Fueled by Fear

Refineries stuck Hartford with a toxic pool of gasoline that just won't go away. Homes burn and residents get sick, but nobody's helping.

"To be very honest, we don't know what's out there in Hartford," Waligore says.

Ringed by three refineries, Hartford's 1,500 residents have grown accustomed to odd odors in the air and occasional spills from pipelines beneath streets.

The Conoco-Phillips complex adjacent to Hartford
Jennifer Silverberg
The Conoco-Phillips complex adjacent to Hartford

The first refinery opened in 1908 and closed in 1985 -- it's now being used by Amoco to store millions of gallons of gasoline. The biggest refinery, now owned by Conoco-Phillips, was built in 1917. The Premcor refinery, with 300 workers, was the village's largest employer until it closed last fall. (On Monday, Premcor announced plans to sell part of its Hartford facility to Conoco-Phillips.)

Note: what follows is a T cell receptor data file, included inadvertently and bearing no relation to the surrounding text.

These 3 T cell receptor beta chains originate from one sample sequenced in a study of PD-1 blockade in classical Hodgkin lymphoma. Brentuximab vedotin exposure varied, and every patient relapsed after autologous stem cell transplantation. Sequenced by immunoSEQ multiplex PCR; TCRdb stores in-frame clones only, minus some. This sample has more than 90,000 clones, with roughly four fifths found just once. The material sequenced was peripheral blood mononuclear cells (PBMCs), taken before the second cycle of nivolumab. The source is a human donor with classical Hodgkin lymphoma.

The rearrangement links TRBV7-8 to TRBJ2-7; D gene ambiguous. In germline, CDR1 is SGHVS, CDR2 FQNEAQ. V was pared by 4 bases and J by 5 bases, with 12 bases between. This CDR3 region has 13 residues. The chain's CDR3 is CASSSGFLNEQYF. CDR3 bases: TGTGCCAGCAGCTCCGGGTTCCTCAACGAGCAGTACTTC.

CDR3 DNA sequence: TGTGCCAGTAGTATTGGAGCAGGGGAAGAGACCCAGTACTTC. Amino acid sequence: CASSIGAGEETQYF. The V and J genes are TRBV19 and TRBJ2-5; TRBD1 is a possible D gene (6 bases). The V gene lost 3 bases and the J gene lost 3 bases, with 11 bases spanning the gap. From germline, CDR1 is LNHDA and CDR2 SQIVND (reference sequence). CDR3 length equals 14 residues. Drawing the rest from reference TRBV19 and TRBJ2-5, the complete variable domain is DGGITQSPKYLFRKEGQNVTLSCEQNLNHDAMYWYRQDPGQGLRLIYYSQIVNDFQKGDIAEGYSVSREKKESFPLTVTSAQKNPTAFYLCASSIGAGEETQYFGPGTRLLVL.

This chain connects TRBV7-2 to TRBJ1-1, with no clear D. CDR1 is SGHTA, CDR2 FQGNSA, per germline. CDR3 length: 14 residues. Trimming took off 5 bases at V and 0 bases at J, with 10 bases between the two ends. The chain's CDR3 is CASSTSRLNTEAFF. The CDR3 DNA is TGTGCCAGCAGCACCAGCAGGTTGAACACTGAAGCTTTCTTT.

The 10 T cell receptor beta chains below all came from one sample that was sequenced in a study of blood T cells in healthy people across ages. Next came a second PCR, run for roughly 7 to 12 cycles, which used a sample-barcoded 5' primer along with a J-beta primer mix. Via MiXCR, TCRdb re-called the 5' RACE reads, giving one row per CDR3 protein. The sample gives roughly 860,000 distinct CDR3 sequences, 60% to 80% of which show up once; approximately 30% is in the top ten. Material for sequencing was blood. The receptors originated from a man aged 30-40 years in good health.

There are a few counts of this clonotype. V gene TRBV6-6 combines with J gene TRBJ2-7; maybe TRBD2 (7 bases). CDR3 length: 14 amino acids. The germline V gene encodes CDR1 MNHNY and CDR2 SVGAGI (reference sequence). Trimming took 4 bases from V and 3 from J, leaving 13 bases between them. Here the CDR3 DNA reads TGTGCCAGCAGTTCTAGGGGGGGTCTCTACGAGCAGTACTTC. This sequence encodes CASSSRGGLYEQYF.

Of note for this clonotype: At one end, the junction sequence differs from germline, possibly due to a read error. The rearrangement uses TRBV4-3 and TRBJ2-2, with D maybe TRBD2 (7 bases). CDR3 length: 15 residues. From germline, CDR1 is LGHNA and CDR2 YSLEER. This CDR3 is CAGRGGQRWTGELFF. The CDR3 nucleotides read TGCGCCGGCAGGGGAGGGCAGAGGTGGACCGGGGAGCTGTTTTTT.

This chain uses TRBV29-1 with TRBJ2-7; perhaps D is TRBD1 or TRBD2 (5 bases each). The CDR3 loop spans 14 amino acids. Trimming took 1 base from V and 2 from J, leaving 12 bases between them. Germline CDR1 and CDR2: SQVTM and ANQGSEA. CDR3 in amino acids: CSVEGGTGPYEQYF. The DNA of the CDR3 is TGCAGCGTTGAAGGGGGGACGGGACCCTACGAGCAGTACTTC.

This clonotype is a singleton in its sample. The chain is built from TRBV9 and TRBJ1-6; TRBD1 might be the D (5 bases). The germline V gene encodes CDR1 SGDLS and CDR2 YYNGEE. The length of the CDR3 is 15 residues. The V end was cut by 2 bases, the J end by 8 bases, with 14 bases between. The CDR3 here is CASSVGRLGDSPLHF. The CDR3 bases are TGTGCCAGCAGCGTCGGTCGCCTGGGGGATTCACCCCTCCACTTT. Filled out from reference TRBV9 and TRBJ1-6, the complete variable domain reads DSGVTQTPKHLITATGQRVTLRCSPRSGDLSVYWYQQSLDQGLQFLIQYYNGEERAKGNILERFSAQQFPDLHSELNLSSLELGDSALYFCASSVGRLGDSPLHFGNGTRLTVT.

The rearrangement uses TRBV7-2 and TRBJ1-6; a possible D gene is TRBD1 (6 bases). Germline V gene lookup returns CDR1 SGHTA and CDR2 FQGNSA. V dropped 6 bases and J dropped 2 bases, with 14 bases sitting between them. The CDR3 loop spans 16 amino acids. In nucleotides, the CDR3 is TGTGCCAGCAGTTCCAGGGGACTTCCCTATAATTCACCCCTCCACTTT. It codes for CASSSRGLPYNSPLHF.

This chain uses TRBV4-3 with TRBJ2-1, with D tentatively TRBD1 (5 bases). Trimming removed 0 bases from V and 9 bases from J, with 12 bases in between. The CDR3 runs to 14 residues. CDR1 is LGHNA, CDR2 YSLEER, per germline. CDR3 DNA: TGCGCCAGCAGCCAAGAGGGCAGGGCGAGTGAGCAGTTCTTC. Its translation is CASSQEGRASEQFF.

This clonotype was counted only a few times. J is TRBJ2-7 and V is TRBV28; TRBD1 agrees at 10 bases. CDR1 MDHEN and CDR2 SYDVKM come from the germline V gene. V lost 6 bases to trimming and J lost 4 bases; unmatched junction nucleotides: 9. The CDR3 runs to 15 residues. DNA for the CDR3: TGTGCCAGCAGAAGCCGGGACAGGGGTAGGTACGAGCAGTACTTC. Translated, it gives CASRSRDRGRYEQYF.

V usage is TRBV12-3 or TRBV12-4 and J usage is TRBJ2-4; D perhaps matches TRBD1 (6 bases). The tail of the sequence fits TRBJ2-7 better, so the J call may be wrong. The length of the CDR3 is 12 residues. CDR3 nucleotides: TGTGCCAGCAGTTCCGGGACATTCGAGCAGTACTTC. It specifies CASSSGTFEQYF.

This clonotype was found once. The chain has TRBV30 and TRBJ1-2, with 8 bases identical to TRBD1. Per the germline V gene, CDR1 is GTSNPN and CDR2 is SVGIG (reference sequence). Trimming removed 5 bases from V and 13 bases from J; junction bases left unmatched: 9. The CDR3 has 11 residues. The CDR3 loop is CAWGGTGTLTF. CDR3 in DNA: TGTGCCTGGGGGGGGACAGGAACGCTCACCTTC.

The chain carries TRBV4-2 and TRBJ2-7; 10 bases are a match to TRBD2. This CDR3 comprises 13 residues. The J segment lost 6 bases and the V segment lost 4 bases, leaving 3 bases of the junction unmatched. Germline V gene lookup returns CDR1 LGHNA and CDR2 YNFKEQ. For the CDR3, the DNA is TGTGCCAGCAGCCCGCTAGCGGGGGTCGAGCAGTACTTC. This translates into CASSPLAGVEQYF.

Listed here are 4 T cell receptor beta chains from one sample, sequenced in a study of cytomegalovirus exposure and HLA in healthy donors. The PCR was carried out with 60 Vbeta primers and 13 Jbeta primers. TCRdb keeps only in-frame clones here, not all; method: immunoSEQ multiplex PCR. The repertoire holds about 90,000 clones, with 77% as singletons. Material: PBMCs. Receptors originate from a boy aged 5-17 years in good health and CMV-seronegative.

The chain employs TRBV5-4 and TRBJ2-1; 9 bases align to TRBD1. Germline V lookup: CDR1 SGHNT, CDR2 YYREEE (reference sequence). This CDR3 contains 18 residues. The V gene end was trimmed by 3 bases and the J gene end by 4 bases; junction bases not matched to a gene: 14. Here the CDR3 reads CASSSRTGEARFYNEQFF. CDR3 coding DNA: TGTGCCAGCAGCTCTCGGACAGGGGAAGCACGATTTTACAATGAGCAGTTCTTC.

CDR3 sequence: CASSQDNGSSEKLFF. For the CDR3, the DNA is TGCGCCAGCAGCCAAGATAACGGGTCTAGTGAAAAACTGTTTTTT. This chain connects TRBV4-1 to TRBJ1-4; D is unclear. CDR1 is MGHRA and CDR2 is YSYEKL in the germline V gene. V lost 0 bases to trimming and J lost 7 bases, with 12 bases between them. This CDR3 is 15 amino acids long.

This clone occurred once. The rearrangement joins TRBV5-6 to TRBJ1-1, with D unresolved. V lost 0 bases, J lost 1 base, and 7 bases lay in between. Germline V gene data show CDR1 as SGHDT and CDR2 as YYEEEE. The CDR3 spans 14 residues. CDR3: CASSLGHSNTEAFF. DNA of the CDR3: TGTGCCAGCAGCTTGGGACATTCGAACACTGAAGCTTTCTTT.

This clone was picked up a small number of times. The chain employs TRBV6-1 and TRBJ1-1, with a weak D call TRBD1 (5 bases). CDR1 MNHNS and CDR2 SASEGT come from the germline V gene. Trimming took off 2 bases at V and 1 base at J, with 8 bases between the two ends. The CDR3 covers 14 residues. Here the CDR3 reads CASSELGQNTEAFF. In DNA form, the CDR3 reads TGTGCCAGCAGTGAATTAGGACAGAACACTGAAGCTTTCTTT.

Refining oil is dirty business. In 2000, the most recent year that statistics are available from the U.S. Environmental Protection Agency, Premcor and the Conoco-Phillips refinery poured 1,435 tons of pollutants into the air and the Mississippi River, helping Madison County achieve the distinction of the second-most polluted county in Illinois and the nation's 69th-dirtiest county. Peoria County, in central Illinois, ranks first in the state.

In Hartford, the first suspicious smell -- some described it as a skunk odor -- surfaced in 1966 in the basement of Woodrow Wilson High School. Sinclair, which then operated the refinery now owned by Premcor, performed some tests and pronounced it a case of methane, a compound not associated with gasoline. Probably swamp gas, residents thought.

As years passed, the smell got worse, usually after heavy rains and always on a few streets on the north end of town. At one point, the jail had to be evacuated and a handful of sickened schoolchildren sent home.